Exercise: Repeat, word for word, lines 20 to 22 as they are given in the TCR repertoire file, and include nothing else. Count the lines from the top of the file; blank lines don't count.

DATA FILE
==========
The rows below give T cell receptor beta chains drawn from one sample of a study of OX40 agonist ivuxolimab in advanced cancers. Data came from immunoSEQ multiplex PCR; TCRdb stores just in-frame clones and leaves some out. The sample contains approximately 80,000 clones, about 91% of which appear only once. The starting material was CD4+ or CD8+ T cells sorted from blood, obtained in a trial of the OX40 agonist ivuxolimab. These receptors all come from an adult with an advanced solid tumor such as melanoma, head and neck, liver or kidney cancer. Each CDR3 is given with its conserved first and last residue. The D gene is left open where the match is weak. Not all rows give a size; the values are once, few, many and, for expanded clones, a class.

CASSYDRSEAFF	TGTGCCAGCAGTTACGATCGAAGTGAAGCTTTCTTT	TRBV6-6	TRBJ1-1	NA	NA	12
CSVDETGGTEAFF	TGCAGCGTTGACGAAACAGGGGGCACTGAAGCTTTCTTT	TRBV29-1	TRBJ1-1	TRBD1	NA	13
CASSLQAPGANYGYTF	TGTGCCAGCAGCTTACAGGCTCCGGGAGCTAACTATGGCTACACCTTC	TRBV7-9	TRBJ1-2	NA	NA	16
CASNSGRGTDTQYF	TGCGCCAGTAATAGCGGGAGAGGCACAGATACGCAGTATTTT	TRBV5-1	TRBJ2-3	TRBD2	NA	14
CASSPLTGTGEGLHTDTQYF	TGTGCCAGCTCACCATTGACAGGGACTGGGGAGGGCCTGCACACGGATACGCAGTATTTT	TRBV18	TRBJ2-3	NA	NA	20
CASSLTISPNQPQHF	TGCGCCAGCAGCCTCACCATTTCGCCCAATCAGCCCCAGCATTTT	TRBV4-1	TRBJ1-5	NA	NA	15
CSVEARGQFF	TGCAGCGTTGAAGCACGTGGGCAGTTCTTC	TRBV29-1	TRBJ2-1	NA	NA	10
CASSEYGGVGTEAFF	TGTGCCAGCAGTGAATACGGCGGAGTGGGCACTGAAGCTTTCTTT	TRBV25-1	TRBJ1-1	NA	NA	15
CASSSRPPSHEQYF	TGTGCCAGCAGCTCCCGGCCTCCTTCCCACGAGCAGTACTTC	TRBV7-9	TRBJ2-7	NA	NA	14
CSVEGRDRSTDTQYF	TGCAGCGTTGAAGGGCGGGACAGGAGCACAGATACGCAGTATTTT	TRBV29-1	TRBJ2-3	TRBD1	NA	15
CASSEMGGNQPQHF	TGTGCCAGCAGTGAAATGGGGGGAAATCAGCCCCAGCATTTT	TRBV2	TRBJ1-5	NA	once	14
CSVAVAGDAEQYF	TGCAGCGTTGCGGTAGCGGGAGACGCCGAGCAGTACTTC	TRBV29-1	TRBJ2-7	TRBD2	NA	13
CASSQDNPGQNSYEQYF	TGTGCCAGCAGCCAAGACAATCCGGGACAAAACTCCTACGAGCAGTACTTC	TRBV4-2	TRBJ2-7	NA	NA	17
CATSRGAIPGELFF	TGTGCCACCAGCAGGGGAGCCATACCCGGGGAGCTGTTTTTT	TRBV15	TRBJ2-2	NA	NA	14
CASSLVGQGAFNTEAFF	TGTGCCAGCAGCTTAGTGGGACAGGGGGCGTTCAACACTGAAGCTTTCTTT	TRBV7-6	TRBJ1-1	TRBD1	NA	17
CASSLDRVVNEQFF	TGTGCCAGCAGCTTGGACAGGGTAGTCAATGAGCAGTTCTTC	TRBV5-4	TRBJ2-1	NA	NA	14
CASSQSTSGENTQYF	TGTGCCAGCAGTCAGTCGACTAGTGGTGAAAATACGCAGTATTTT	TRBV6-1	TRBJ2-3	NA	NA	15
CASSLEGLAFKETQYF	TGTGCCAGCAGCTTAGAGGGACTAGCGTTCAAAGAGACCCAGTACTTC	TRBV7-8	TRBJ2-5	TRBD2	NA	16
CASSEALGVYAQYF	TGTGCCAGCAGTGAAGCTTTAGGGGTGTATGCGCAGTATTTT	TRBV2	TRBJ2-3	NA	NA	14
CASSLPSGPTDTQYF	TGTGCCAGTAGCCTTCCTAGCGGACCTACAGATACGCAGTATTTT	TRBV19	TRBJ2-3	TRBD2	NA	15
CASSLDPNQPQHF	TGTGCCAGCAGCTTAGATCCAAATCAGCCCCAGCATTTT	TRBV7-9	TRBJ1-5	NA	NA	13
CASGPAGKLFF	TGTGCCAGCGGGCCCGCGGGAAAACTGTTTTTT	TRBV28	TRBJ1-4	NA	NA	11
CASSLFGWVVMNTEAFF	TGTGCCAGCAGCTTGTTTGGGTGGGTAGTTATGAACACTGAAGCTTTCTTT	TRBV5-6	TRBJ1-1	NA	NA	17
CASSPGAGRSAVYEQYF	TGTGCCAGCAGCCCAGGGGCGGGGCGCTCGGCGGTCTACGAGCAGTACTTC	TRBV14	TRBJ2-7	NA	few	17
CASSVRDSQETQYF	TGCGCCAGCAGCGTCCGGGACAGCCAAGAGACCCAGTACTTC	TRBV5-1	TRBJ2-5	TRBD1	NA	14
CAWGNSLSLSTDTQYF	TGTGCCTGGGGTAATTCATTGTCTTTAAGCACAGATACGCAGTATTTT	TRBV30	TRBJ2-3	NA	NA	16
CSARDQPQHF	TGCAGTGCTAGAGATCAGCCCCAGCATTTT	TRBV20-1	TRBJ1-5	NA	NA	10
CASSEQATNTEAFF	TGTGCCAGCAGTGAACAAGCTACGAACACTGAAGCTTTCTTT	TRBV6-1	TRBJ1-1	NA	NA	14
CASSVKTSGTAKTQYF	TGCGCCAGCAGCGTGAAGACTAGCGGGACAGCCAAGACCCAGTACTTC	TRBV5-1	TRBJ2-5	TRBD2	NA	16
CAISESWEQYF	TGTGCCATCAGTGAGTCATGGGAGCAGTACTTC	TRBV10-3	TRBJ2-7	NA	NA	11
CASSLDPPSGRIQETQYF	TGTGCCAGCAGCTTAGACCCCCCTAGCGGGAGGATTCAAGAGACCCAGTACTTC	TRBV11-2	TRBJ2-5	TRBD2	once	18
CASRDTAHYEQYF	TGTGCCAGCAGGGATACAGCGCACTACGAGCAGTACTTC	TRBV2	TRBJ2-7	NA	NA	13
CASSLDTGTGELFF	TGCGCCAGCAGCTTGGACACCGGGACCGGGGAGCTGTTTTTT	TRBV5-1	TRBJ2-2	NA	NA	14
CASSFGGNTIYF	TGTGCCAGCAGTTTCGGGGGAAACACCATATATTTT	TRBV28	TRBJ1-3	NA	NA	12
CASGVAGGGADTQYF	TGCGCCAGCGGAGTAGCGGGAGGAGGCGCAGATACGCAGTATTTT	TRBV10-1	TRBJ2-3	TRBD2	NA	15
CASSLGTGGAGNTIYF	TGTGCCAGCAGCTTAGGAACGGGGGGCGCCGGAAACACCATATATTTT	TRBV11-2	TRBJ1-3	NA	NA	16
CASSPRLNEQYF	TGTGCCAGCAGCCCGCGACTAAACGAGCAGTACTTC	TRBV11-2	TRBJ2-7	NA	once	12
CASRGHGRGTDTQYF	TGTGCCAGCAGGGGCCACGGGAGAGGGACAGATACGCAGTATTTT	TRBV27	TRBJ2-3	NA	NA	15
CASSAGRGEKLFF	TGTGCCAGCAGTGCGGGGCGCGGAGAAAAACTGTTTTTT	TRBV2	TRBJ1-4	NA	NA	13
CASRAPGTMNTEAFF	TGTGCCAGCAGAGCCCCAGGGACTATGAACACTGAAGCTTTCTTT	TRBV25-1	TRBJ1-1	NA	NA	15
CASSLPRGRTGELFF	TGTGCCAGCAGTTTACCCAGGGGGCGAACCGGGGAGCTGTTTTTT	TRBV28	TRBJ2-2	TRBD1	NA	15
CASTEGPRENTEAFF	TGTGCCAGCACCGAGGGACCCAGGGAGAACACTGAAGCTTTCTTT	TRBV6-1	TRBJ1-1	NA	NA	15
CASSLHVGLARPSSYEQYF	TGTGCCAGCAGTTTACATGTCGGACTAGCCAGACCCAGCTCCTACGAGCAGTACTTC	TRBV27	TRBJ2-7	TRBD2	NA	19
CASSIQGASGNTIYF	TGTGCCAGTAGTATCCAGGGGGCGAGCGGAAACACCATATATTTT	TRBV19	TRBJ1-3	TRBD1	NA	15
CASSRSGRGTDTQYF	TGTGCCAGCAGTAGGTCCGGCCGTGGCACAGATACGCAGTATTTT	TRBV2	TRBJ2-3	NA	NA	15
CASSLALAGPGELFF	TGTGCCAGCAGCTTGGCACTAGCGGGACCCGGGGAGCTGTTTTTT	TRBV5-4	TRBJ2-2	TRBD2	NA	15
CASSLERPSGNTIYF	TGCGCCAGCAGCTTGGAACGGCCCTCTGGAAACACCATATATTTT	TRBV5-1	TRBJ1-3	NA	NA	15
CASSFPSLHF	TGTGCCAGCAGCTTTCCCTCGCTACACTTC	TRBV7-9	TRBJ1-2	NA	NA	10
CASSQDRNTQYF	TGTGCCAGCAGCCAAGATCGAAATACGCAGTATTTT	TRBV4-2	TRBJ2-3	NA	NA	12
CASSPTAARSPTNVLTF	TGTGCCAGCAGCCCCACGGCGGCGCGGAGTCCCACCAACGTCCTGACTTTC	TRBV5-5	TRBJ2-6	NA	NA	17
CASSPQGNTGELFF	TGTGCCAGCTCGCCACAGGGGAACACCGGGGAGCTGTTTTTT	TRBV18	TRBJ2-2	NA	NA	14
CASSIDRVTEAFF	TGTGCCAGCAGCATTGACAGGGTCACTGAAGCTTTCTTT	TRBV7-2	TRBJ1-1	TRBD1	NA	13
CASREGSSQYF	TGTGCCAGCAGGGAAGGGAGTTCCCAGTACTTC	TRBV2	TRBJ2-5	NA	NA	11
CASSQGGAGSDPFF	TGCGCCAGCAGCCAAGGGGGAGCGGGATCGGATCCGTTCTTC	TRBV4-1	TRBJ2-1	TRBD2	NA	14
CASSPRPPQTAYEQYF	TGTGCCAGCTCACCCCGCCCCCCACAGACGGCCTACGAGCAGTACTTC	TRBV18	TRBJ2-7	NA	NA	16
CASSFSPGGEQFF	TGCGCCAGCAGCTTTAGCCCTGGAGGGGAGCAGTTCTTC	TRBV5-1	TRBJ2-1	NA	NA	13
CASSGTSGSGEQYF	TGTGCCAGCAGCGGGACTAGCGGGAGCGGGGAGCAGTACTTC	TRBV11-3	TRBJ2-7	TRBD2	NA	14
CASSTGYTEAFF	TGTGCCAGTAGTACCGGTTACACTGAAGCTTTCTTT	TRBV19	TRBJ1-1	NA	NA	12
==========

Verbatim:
CASSEALGVYAQYF	TGTGCCAGCAGTGAAGCTTTAGGGGTGTATGCGCAGTATTTT	TRBV2	TRBJ2-3	NA	NA	14
CASSLPSGPTDTQYF	TGTGCCAGTAGCCTTCCTAGCGGACCTACAGATACGCAGTATTTT	TRBV19	TRBJ2-3	TRBD2	NA	15
CASSLDPNQPQHF	TGTGCCAGCAGCTTAGATCCAAATCAGCCCCAGCATTTT	TRBV7-9	TRBJ1-5	NA	NA	13